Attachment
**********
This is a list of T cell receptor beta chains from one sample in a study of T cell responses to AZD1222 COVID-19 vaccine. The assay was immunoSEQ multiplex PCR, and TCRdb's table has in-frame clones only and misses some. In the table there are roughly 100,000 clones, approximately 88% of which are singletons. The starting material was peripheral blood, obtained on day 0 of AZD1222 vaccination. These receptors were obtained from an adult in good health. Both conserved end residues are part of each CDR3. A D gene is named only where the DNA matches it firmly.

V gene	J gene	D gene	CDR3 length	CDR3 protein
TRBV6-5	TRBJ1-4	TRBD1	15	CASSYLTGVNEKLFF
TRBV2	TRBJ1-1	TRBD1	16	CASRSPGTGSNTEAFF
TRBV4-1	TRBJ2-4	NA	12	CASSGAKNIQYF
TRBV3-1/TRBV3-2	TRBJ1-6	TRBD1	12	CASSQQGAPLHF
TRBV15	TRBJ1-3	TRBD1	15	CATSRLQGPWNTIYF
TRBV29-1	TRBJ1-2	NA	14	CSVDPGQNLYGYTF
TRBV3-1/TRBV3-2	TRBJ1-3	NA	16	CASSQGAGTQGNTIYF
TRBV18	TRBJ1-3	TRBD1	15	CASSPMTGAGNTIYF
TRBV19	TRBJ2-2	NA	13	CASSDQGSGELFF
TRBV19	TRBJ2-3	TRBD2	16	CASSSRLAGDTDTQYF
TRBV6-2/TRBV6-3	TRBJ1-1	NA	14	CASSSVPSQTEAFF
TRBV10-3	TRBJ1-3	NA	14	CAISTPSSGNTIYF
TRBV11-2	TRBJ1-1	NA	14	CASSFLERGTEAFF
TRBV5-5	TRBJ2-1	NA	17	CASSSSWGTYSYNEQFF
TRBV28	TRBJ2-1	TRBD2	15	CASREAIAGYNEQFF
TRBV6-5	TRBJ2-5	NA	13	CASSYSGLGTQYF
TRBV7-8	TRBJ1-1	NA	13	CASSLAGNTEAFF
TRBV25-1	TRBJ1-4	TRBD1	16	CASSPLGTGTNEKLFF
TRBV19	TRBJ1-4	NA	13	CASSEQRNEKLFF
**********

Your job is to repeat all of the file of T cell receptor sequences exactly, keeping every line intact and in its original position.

This is a list of T cell receptor beta chains from one sample in a study of T cell responses to AZD1222 COVID-19 vaccine. The assay was immunoSEQ multiplex PCR, and TCRdb's table has in-frame clones only and misses some. In the table there are roughly 100,000 clones, approximately 88% of which are singletons. The starting material was peripheral blood, obtained on day 0 of AZD1222 vaccination. These receptors were obtained from an adult in good health. Both conserved end residues are part of each CDR3. A D gene is named only where the DNA matches it firmly.

V gene	J gene	D gene	CDR3 length	CDR3 protein
TRBV6-5	TRBJ1-4	TRBD1	15	CASSYLTGVNEKLFF
TRBV2	TRBJ1-1	TRBD1	16	CASRSPGTGSNTEAFF
TRBV4-1	TRBJ2-4	NA	12	CASSGAKNIQYF
TRBV3-1/TRBV3-2	TRBJ1-6	TRBD1	12	CASSQQGAPLHF
TRBV15	TRBJ1-3	TRBD1	15	CATSRLQGPWNTIYF
TRBV29-1	TRBJ1-2	NA	14	CSVDPGQNLYGYTF
TRBV3-1/TRBV3-2	TRBJ1-3	NA	16	CASSQGAGTQGNTIYF
TRBV18	TRBJ1-3	TRBD1	15	CASSPMTGAGNTIYF
TRBV19	TRBJ2-2	NA	13	CASSDQGSGELFF
TRBV19	TRBJ2-3	TRBD2	16	CASSSRLAGDTDTQYF
TRBV6-2/TRBV6-3	TRBJ1-1	NA	14	CASSSVPSQTEAFF
TRBV10-3	TRBJ1-3	NA	14	CAISTPSSGNTIYF
TRBV11-2	TRBJ1-1	NA	14	CASSFLERGTEAFF
TRBV5-5	TRBJ2-1	NA	17	CASSSSWGTYSYNEQFF
TRBV28	TRBJ2-1	TRBD2	15	CASREAIAGYNEQFF
TRBV6-5	TRBJ2-5	NA	13	CASSYSGLGTQYF
TRBV7-8	TRBJ1-1	NA	13	CASSLAGNTEAFF
TRBV25-1	TRBJ1-4	TRBD1	16	CASSPLGTGTNEKLFF
TRBV19	TRBJ1-4	NA	13	CASSEQRNEKLFF